v Chitty's Med. Juris. 410.

used in Medicine and other collateral w Hoblyn's Dictionary of Terms, sciences.

& Chitty's Medical Juris. 410, 411.

As, however, the point may be in some jurisdictions still unsettled, a recapitulation of the reasons formerly given may not be out of place.

$ 1223. The notion that a man is not accountable for destroying the child before it quickens, arose from the hypothesis that quickening was the commencement of vitality with it, before which it could not be considered as existing. This “ absurd distinction,” as it is called by Dr. Guy, y is now exploded in medicine, the fact being considered indisputable, that “ quickening' is the incident, not the inception of vitality. This view is clearly expounded by Dr. Beck. 2 “ The motion of the foetus,” he says, os when felt by the mother, is called QUICKENING.

It is important to understand the sense attached to this word formerly, and at the present day. The ancient opinion, and on which indeed the laws of some countries have been founded, was, that the fætus became animated at this period — that it acquired a new mode of existence. This is altogether abandoned. The fætus is certainly, if we speak physiologically, as much a living being immediately after conception as at any other time before delivery ; and its future progress is but the development and increase of those constituent principles which it then received. The next theory attached to the term, and which is yet to be found in many standard works, is, that from the increase of the fætus, its motions, which hitherto had been feeble and imperfect, now are of sufficient strength to communicate a sensible impulse to the adjacent parts of the mother. In this sense, then, quickening implies the first sensation which the mother has of the motion of the child which she has conceived.

y Med. Juris. 133. See, also, 2 W. 2 Med. Juris. vol. i. p. 173. & S. Med. Jur. § 84-5.

“A far more rational, and undoubtedly more correct opinion, is that which considers quickening to be produced by the impregnated uterus starting suddenly out of the pelvis into the abdominal cavity. This explains several peculiarities attendant upon the phenomenon in question: the variety in the period of its occurrence; the faintness which usually accompanies it, owing to the pressure being removed from the iliac vessels, and the blood suddenly rushing to them; and the distinctness of its character, differing, as all mothers assert, from any subsequent motions of the fætus. Its occasional absence in some females is readily accounted for, from the ascent being gradual and unobserved.”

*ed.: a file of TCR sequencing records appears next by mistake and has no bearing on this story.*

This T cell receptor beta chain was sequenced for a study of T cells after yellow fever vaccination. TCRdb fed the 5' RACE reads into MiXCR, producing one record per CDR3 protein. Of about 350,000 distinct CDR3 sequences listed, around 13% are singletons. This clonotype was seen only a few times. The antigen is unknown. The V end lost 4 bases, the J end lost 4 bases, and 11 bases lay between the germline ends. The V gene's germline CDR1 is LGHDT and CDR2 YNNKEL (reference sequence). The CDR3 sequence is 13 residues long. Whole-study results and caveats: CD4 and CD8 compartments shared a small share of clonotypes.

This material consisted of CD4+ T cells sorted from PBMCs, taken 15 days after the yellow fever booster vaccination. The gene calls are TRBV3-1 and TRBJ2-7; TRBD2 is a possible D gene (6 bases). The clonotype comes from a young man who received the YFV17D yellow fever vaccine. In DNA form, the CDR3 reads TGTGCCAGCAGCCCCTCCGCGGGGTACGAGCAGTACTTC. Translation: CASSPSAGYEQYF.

§ 1224. The Roman law, accepting in this respect the philosophy of the Stoics, held that the fætus was a part of the mother, and was not capable of an independent existence. Partus nondum editus homo non recte fuisse dicitur. 21 Partus mulieris portio est vel viscerum. 22 Hence fæticide was regarded as penal only so far as it involved injury inflicted on the mother's health by a third person, or so far as it injured the father by injuring his prospects of offspring. To the canon law we are to trace the distinction as to quickening (num jam erat vivifactus conceptus). After quickening, fæticide was viewed as homicide. If quickening was not reached, the procurator abortus was not treated as homicida. It is curious to trace the scholastic processes by which this arbitrary distinction was reached. The proof text was Exodus xxi. 22–25, to which Augustine attached a gloss which crept into a decree of Gratian. 23 A sub-distinction was then started, between the destruction of a male and that of a female embryo. 24 From the canon law this distinction passed to the old Germanic and Saxon codes, yet never to such an extent

21 L. I. & 1. D. de inspic. vent. (25. 4.)

zCarrara, Parte speciale, vol. i. $ 1249.

28 C. XXXII. qu. 2. c. 8. cap. 20. X. de homic. 5. 12.

24 Dist. V. pr. “lege praecipiebatur, ut mulier si masculum pareret XL.